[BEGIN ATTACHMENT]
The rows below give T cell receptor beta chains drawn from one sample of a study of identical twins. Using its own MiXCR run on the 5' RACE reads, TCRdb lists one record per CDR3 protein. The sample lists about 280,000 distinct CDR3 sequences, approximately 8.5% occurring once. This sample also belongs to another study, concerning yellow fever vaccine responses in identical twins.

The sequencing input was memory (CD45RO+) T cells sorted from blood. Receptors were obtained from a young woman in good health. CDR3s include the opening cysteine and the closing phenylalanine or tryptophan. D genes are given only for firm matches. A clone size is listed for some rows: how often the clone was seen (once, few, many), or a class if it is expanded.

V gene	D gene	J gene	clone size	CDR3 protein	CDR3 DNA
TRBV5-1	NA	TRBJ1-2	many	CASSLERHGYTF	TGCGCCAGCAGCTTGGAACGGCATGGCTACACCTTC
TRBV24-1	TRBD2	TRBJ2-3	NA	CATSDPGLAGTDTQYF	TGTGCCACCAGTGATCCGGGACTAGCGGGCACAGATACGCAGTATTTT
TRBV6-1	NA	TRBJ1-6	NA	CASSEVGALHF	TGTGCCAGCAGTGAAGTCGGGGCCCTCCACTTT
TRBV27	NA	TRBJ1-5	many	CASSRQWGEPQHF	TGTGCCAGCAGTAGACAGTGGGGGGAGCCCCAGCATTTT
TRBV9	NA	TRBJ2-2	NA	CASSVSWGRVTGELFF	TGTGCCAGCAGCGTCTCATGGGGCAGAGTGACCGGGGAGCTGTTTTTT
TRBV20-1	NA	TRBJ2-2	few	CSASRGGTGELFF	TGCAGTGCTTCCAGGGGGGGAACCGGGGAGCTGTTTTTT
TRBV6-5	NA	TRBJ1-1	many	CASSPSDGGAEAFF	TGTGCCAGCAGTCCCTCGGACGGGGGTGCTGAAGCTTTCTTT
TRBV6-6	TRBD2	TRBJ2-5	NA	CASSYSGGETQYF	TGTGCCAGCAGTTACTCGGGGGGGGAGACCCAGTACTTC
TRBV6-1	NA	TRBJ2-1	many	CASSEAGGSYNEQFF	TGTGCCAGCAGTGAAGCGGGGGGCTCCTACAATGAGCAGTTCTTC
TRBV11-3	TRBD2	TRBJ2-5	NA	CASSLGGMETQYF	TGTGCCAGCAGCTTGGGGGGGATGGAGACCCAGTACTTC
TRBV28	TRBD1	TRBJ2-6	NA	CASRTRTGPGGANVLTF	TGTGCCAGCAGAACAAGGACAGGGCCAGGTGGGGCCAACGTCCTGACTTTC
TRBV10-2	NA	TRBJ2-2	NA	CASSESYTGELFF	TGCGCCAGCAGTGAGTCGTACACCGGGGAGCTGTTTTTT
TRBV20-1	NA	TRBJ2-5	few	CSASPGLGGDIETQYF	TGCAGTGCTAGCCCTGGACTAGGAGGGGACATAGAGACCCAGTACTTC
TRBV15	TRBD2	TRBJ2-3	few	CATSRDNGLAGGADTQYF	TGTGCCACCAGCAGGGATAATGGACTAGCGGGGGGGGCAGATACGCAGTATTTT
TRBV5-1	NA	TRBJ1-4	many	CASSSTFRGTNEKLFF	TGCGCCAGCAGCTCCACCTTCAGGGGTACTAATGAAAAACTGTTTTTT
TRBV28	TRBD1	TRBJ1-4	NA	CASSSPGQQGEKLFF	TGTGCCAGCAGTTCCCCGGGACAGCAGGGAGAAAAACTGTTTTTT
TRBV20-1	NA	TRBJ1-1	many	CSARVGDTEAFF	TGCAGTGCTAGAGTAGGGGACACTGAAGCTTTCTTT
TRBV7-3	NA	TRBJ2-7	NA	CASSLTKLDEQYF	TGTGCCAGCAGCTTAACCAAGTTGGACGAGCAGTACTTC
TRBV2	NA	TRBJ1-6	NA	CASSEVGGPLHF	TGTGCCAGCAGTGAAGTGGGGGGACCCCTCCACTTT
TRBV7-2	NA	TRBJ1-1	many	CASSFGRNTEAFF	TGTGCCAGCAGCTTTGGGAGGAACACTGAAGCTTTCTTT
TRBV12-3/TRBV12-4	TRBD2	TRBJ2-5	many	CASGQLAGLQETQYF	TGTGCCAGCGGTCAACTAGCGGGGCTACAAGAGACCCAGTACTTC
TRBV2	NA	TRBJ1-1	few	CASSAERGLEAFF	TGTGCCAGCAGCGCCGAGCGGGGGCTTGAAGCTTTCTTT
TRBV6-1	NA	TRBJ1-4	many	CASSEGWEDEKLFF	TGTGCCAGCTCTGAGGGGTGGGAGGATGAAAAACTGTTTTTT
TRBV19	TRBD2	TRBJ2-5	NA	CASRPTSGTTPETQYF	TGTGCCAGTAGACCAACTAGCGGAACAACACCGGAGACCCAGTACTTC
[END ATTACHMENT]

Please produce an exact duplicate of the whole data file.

The rows below give T cell receptor beta chains drawn from one sample of a study of identical twins. Using its own MiXCR run on the 5' RACE reads, TCRdb lists one record per CDR3 protein. The sample lists about 280,000 distinct CDR3 sequences, approximately 8.5% occurring once. This sample also belongs to another study, concerning yellow fever vaccine responses in identical twins.

The sequencing input was memory (CD45RO+) T cells sorted from blood. Receptors were obtained from a young woman in good health. CDR3s include the opening cysteine and the closing phenylalanine or tryptophan. D genes are given only for firm matches. A clone size is listed for some rows: how often the clone was seen (once, few, many), or a class if it is expanded.

V gene	D gene	J gene	clone size	CDR3 protein	CDR3 DNA
TRBV5-1	NA	TRBJ1-2	many	CASSLERHGYTF	TGCGCCAGCAGCTTGGAACGGCATGGCTACACCTTC
TRBV24-1	TRBD2	TRBJ2-3	NA	CATSDPGLAGTDTQYF	TGTGCCACCAGTGATCCGGGACTAGCGGGCACAGATACGCAGTATTTT
TRBV6-1	NA	TRBJ1-6	NA	CASSEVGALHF	TGTGCCAGCAGTGAAGTCGGGGCCCTCCACTTT
TRBV27	NA	TRBJ1-5	many	CASSRQWGEPQHF	TGTGCCAGCAGTAGACAGTGGGGGGAGCCCCAGCATTTT
TRBV9	NA	TRBJ2-2	NA	CASSVSWGRVTGELFF	TGTGCCAGCAGCGTCTCATGGGGCAGAGTGACCGGGGAGCTGTTTTTT
TRBV20-1	NA	TRBJ2-2	few	CSASRGGTGELFF	TGCAGTGCTTCCAGGGGGGGAACCGGGGAGCTGTTTTTT
TRBV6-5	NA	TRBJ1-1	many	CASSPSDGGAEAFF	TGTGCCAGCAGTCCCTCGGACGGGGGTGCTGAAGCTTTCTTT
TRBV6-6	TRBD2	TRBJ2-5	NA	CASSYSGGETQYF	TGTGCCAGCAGTTACTCGGGGGGGGAGACCCAGTACTTC
TRBV6-1	NA	TRBJ2-1	many	CASSEAGGSYNEQFF	TGTGCCAGCAGTGAAGCGGGGGGCTCCTACAATGAGCAGTTCTTC
TRBV11-3	TRBD2	TRBJ2-5	NA	CASSLGGMETQYF	TGTGCCAGCAGCTTGGGGGGGATGGAGACCCAGTACTTC
TRBV28	TRBD1	TRBJ2-6	NA	CASRTRTGPGGANVLTF	TGTGCCAGCAGAACAAGGACAGGGCCAGGTGGGGCCAACGTCCTGACTTTC
TRBV10-2	NA	TRBJ2-2	NA	CASSESYTGELFF	TGCGCCAGCAGTGAGTCGTACACCGGGGAGCTGTTTTTT
TRBV20-1	NA	TRBJ2-5	few	CSASPGLGGDIETQYF	TGCAGTGCTAGCCCTGGACTAGGAGGGGACATAGAGACCCAGTACTTC
TRBV15	TRBD2	TRBJ2-3	few	CATSRDNGLAGGADTQYF	TGTGCCACCAGCAGGGATAATGGACTAGCGGGGGGGGCAGATACGCAGTATTTT
TRBV5-1	NA	TRBJ1-4	many	CASSSTFRGTNEKLFF	TGCGCCAGCAGCTCCACCTTCAGGGGTACTAATGAAAAACTGTTTTTT
TRBV28	TRBD1	TRBJ1-4	NA	CASSSPGQQGEKLFF	TGTGCCAGCAGTTCCCCGGGACAGCAGGGAGAAAAACTGTTTTTT
TRBV20-1	NA	TRBJ1-1	many	CSARVGDTEAFF	TGCAGTGCTAGAGTAGGGGACACTGAAGCTTTCTTT
TRBV7-3	NA	TRBJ2-7	NA	CASSLTKLDEQYF	TGTGCCAGCAGCTTAACCAAGTTGGACGAGCAGTACTTC
TRBV2	NA	TRBJ1-6	NA	CASSEVGGPLHF	TGTGCCAGCAGTGAAGTGGGGGGACCCCTCCACTTT
TRBV7-2	NA	TRBJ1-1	many	CASSFGRNTEAFF	TGTGCCAGCAGCTTTGGGAGGAACACTGAAGCTTTCTTT
TRBV12-3/TRBV12-4	TRBD2	TRBJ2-5	many	CASGQLAGLQETQYF	TGTGCCAGCGGTCAACTAGCGGGGCTACAAGAGACCCAGTACTTC
TRBV2	NA	TRBJ1-1	few	CASSAERGLEAFF	TGTGCCAGCAGCGCCGAGCGGGGGCTTGAAGCTTTCTTT
TRBV6-1	NA	TRBJ1-4	many	CASSEGWEDEKLFF	TGTGCCAGCTCTGAGGGGTGGGAGGATGAAAAACTGTTTTTT
TRBV19	TRBD2	TRBJ2-5	NA	CASRPTSGTTPETQYF	TGTGCCAGTAGACCAACTAGCGGAACAACACCGGAGACCCAGTACTTC